With an increase in the number of connected devices that rely on wireless technology for 2-way communication, we expect to see a wider prevalence of LPWAN (Low power wide area networks) technologies in 2018. LPWAN technologies have been increasingly adopted as they enable long range, low power consumption transmission of small data amongst IoT devices. LPWAN can run for a long time, unwired while consuming a minimal amount of power. We see real LPWAN to increase to grow in 2018, thanks to new sensors, technologies and higher reach the growth in the number of large scale IoT projects. GSMA have forecasted that over one billion devices will be connected over LPWAN networks by the end of 2018.

4) The Year of Voice

voice recognition
In 2018, we see voice becoming the true interface between people and the connected world. Amazon’s Alexa has already proven to be popular with consumers and this trend is expected to grow two-fold in 2018 as the company opens up the technology to developers. Amazon is now licensing Alexa and many new devices such as thermostats, home lighting systems and automobiles have the smart assistant built in.

Voice will also move from the consumer sphere to becoming widespread in a greater number of verticals. The 2018 Forrester report, Predictions 2018: IoT Moves From Experimentation To Business Scale, expressed that complexity, breadth and quality of voice-based services from offered from Fortune 500 companies is likely to double in 2018.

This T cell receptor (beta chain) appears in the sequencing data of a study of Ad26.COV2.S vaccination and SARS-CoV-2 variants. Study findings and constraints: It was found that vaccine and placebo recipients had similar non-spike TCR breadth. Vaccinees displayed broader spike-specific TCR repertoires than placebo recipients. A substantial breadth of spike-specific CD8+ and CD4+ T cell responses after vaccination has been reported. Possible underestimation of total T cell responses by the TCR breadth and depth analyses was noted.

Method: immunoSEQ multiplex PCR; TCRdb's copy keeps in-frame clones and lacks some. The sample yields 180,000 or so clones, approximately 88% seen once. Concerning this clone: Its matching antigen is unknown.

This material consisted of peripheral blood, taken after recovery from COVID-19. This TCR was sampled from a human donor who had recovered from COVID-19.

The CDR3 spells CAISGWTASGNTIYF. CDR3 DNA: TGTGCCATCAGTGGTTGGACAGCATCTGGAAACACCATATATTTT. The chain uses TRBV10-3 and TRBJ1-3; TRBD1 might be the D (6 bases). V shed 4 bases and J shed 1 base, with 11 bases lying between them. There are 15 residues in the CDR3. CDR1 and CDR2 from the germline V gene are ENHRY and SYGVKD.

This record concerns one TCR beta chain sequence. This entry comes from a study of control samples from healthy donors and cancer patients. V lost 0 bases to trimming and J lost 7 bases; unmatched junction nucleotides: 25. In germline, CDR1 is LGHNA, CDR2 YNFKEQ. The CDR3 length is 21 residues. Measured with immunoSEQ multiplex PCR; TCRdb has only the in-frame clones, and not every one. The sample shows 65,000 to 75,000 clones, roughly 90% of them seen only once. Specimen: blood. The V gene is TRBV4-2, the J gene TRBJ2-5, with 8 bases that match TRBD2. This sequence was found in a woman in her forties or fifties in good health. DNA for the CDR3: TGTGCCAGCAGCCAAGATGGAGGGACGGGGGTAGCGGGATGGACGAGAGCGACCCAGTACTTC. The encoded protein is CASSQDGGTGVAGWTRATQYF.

5) IoT Electronics Design and Manufacturing Outsourcing to Move Online

TechDesign, helps hardware startups turn their ideas into reality

At TechDesign, we also expect to see the way that hardware startups design, manufacture and purchase electrical components to change significantly in 2018. By outsourcing electronics design and manufacturing to services like those offered by TechDesign, startups can save valuable time, cut costs, avoid cultural and communication problems, protect their money and product, while at the same time increasing efficiency. There really is no reason to be wasting money on flying across the world to find a manufacturer or having projects setback due to communication issues with your factory in 2018. Check out our recent blog post on the topic to find out more.